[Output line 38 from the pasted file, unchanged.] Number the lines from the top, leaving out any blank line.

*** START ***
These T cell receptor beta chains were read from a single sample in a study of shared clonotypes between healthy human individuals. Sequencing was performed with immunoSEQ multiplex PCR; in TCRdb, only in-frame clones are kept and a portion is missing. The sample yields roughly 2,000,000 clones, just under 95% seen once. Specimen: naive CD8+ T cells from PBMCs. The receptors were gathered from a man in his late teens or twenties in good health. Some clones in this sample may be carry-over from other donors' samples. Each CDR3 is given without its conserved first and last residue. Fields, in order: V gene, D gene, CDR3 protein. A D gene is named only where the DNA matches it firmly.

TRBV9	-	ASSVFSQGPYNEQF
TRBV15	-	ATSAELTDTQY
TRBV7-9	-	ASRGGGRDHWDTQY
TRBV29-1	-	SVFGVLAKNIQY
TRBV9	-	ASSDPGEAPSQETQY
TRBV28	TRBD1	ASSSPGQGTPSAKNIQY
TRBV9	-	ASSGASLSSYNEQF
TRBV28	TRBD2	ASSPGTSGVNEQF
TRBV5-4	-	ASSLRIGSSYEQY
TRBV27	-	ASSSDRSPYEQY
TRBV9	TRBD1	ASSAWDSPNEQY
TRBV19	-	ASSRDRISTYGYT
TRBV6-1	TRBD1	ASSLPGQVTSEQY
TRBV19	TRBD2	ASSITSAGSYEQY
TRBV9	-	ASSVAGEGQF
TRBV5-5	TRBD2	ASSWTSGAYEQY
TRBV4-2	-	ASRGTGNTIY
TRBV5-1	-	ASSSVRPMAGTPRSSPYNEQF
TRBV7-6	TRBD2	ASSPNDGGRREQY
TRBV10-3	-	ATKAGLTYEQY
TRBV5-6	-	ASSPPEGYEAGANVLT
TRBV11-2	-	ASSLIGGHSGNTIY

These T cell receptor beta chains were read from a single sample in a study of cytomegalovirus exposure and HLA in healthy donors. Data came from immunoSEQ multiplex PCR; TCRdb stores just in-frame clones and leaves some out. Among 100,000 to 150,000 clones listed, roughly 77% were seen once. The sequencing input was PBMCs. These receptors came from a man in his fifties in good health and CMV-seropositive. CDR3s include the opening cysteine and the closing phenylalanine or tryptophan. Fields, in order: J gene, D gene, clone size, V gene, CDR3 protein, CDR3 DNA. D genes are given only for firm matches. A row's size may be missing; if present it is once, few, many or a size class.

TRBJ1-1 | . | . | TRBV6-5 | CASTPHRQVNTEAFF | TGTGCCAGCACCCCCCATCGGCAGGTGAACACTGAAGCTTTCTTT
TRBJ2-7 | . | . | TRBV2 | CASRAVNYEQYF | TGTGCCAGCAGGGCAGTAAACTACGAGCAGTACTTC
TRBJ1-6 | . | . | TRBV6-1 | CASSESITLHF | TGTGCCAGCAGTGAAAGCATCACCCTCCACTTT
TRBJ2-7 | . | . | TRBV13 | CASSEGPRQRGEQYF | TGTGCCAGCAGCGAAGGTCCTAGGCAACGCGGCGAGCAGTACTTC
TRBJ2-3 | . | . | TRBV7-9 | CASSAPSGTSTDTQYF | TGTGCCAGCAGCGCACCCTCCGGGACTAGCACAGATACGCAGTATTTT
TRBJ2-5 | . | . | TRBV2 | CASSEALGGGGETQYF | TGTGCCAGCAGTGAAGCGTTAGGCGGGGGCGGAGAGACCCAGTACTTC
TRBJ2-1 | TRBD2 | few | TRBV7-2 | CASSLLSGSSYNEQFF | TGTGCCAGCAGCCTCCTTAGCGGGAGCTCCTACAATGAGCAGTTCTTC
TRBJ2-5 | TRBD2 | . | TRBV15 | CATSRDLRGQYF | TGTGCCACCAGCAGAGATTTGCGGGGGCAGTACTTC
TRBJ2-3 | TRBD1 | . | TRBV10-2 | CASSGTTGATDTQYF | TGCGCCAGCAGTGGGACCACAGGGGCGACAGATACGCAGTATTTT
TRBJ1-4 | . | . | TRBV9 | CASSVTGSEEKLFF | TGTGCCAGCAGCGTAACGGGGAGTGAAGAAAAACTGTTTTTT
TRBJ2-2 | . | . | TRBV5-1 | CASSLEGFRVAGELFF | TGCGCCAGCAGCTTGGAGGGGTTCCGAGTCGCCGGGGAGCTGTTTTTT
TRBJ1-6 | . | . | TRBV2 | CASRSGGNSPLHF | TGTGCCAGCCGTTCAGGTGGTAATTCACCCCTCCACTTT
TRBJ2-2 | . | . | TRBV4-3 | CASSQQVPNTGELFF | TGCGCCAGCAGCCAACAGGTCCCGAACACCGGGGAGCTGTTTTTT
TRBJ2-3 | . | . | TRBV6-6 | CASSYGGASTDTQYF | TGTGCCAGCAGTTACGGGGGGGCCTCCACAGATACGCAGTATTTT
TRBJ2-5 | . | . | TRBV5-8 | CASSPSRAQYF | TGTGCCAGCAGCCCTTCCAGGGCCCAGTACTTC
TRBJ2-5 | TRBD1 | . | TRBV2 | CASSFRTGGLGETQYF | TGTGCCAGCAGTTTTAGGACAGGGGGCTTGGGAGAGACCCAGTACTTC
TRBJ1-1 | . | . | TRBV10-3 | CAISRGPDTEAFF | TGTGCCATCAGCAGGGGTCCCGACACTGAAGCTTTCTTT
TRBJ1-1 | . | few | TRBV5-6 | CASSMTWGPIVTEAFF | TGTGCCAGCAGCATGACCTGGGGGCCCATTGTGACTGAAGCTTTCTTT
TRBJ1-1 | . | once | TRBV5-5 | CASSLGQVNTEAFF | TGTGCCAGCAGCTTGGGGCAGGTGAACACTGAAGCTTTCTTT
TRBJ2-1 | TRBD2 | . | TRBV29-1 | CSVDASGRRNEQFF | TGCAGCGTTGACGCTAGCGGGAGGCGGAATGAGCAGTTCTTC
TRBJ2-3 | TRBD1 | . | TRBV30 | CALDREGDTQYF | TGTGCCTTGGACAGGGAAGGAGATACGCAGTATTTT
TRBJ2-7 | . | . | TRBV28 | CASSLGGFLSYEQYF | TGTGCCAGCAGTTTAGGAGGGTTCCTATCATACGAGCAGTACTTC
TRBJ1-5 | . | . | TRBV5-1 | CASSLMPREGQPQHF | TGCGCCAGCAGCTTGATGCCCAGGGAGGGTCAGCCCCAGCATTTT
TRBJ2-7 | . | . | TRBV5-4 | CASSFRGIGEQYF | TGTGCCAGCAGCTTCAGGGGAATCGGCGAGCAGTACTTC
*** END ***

TRBJ2-3 | . | . | TRBV6-6 | CASSYGGASTDTQYF | TGTGCCAGCAGTTACGGGGGGGCCTCCACAGATACGCAGTATTTT